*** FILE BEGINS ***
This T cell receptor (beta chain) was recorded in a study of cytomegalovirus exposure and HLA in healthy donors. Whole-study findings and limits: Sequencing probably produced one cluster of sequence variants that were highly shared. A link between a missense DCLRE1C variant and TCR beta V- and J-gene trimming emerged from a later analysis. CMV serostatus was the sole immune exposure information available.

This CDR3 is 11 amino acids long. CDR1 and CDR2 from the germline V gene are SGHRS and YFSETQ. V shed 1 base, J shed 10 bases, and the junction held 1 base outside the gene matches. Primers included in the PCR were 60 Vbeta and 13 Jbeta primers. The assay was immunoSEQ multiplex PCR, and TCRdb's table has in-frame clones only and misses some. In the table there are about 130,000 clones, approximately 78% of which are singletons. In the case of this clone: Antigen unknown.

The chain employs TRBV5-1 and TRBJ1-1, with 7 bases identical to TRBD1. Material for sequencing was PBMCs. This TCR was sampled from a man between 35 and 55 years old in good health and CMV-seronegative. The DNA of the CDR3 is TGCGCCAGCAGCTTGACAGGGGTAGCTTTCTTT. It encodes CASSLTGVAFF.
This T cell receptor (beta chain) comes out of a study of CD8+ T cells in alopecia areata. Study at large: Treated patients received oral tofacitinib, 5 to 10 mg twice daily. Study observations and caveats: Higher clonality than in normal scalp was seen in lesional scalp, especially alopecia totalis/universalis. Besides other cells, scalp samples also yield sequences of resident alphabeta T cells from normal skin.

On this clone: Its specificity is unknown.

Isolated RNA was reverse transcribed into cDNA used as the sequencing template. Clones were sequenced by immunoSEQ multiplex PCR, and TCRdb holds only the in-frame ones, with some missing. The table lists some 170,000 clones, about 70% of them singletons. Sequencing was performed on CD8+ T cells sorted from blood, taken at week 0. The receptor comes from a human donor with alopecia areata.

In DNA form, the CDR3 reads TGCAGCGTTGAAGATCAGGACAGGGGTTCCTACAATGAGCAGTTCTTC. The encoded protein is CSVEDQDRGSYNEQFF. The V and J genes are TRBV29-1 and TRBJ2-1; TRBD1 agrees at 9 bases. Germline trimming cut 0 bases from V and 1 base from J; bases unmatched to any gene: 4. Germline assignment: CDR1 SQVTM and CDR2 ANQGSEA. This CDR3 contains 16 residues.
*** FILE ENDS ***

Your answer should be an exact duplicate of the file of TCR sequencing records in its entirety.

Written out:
This T cell receptor (beta chain) was recorded in a study of cytomegalovirus exposure and HLA in healthy donors. Whole-study findings and limits: Sequencing probably produced one cluster of sequence variants that were highly shared. A link between a missense DCLRE1C variant and TCR beta V- and J-gene trimming emerged from a later analysis. CMV serostatus was the sole immune exposure information available.

This CDR3 is 11 amino acids long. CDR1 and CDR2 from the germline V gene are SGHRS and YFSETQ. V shed 1 base, J shed 10 bases, and the junction held 1 base outside the gene matches. Primers included in the PCR were 60 Vbeta and 13 Jbeta primers. The assay was immunoSEQ multiplex PCR, and TCRdb's table has in-frame clones only and misses some. In the table there are about 130,000 clones, approximately 78% of which are singletons. In the case of this clone: Antigen unknown.

The chain employs TRBV5-1 and TRBJ1-1, with 7 bases identical to TRBD1. Material for sequencing was PBMCs. This TCR was sampled from a man between 35 and 55 years old in good health and CMV-seronegative. The DNA of the CDR3 is TGCGCCAGCAGCTTGACAGGGGTAGCTTTCTTT. It encodes CASSLTGVAFF.
This T cell receptor (beta chain) comes out of a study of CD8+ T cells in alopecia areata. Study at large: Treated patients received oral tofacitinib, 5 to 10 mg twice daily. Study observations and caveats: Higher clonality than in normal scalp was seen in lesional scalp, especially alopecia totalis/universalis. Besides other cells, scalp samples also yield sequences of resident alphabeta T cells from normal skin.

On this clone: Its specificity is unknown.

Isolated RNA was reverse transcribed into cDNA used as the sequencing template. Clones were sequenced by immunoSEQ multiplex PCR, and TCRdb holds only the in-frame ones, with some missing. The table lists some 170,000 clones, about 70% of them singletons. Sequencing was performed on CD8+ T cells sorted from blood, taken at week 0. The receptor comes from a human donor with alopecia areata.

In DNA form, the CDR3 reads TGCAGCGTTGAAGATCAGGACAGGGGTTCCTACAATGAGCAGTTCTTC. The encoded protein is CSVEDQDRGSYNEQFF. The V and J genes are TRBV29-1 and TRBJ2-1; TRBD1 agrees at 9 bases. Germline trimming cut 0 bases from V and 1 base from J; bases unmatched to any gene: 4. Germline assignment: CDR1 SQVTM and CDR2 ANQGSEA. This CDR3 contains 16 residues.